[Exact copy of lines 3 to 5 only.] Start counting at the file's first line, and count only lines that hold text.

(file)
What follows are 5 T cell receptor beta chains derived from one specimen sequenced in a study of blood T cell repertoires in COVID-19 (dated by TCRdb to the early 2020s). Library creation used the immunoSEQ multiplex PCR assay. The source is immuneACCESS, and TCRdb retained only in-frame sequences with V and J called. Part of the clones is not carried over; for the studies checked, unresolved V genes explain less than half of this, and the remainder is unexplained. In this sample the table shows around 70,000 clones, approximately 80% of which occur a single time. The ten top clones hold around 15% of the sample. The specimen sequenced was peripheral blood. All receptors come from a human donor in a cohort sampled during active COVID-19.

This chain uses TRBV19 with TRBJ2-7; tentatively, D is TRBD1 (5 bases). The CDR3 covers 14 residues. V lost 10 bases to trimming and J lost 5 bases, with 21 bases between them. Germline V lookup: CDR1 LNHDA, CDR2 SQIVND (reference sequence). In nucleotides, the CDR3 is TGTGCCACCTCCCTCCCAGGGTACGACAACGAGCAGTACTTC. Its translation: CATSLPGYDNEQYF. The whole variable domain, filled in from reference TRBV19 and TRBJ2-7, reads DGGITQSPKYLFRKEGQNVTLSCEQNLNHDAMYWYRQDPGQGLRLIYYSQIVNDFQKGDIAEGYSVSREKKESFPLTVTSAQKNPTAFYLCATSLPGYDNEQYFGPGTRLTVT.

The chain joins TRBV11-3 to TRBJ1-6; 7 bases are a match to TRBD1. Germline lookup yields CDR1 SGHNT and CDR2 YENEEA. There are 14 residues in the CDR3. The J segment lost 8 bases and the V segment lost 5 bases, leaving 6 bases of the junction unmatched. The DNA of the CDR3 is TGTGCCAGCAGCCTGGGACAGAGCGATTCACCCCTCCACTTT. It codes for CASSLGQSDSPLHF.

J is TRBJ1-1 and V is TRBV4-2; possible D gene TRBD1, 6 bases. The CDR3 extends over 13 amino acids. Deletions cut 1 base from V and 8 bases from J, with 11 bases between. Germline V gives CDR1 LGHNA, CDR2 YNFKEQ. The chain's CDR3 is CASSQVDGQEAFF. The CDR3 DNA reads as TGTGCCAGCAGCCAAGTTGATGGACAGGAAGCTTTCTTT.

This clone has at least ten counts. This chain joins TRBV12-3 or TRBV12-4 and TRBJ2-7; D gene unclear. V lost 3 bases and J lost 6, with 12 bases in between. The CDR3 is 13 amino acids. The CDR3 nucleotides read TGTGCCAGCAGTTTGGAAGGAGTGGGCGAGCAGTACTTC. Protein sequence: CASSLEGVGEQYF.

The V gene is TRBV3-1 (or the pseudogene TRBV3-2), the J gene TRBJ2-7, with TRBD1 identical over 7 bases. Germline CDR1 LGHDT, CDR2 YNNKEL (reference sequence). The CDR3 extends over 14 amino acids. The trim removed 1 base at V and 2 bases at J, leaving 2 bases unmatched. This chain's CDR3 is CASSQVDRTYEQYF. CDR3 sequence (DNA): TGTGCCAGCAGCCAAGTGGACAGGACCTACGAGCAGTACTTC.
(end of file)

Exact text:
The chain joins TRBV11-3 to TRBJ1-6; 7 bases are a match to TRBD1. Germline lookup yields CDR1 SGHNT and CDR2 YENEEA. There are 14 residues in the CDR3. The J segment lost 8 bases and the V segment lost 5 bases, leaving 6 bases of the junction unmatched. The DNA of the CDR3 is TGTGCCAGCAGCCTGGGACAGAGCGATTCACCCCTCCACTTT. It codes for CASSLGQSDSPLHF.

J is TRBJ1-1 and V is TRBV4-2; possible D gene TRBD1, 6 bases. The CDR3 extends over 13 amino acids. Deletions cut 1 base from V and 8 bases from J, with 11 bases between. Germline V gives CDR1 LGHNA, CDR2 YNFKEQ. The chain's CDR3 is CASSQVDGQEAFF. The CDR3 DNA reads as TGTGCCAGCAGCCAAGTTGATGGACAGGAAGCTTTCTTT.

This clone has at least ten counts. This chain joins TRBV12-3 or TRBV12-4 and TRBJ2-7; D gene unclear. V lost 3 bases and J lost 6, with 12 bases in between. The CDR3 is 13 amino acids. The CDR3 nucleotides read TGTGCCAGCAGTTTGGAAGGAGTGGGCGAGCAGTACTTC. Protein sequence: CASSLEGVGEQYF.